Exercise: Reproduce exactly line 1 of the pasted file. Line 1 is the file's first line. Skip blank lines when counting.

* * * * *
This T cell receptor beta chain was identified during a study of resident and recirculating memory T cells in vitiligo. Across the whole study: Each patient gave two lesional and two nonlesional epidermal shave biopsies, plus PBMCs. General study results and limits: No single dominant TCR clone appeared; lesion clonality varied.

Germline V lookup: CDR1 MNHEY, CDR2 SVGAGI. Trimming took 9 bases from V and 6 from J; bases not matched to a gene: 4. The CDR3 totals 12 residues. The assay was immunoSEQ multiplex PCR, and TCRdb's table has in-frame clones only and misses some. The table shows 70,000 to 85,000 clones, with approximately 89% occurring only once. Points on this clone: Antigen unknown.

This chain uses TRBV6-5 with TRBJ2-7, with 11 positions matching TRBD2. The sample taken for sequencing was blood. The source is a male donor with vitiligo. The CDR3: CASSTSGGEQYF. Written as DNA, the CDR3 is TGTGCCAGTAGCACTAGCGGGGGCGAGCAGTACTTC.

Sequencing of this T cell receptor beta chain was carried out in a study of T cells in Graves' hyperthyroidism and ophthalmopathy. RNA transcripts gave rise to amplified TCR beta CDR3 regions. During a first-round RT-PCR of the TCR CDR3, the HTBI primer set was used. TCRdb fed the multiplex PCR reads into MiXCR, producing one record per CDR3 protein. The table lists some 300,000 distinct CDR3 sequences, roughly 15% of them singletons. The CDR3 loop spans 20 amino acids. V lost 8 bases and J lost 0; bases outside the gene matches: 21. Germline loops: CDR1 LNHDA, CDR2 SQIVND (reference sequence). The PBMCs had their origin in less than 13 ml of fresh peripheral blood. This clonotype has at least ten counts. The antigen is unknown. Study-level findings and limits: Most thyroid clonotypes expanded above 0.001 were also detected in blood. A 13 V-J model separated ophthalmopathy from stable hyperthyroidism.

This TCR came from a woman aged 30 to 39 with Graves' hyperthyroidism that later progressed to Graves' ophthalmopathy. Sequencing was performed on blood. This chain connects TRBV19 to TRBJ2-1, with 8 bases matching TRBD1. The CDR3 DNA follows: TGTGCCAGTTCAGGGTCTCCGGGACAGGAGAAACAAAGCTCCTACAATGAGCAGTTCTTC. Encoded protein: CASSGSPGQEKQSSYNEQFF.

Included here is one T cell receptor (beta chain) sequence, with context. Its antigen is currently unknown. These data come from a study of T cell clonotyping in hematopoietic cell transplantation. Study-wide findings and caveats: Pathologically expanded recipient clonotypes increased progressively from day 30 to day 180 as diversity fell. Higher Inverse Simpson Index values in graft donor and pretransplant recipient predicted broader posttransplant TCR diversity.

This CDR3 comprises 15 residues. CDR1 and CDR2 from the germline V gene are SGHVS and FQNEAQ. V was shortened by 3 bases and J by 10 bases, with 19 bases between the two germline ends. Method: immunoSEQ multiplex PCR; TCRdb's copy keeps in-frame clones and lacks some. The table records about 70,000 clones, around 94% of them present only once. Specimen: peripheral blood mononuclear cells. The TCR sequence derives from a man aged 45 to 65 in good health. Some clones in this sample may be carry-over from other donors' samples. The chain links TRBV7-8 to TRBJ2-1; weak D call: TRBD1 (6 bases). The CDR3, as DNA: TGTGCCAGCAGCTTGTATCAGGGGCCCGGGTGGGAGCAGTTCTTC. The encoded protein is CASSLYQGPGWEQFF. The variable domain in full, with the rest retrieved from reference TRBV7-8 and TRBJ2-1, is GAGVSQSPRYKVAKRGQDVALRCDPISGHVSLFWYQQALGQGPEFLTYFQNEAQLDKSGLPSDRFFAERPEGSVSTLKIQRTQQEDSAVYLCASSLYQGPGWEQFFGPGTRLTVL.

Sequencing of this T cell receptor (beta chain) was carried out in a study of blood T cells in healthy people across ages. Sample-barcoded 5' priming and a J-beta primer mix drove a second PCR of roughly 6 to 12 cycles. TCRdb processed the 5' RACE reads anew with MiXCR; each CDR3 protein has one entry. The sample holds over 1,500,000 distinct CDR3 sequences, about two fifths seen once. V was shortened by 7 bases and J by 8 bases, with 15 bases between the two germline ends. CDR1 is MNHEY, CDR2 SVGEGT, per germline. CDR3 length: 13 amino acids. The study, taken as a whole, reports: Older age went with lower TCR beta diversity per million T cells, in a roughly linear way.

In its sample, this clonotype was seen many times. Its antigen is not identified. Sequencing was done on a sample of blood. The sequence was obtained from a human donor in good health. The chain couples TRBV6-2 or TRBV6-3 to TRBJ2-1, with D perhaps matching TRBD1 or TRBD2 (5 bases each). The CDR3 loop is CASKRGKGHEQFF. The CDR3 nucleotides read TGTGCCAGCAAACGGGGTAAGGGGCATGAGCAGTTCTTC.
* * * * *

This T cell receptor beta chain was identified during a study of resident and recirculating memory T cells in vitiligo. Across the whole study: Each patient gave two lesional and two nonlesional epidermal shave biopsies, plus PBMCs. General study results and limits: No single dominant TCR clone appeared; lesion clonality varied.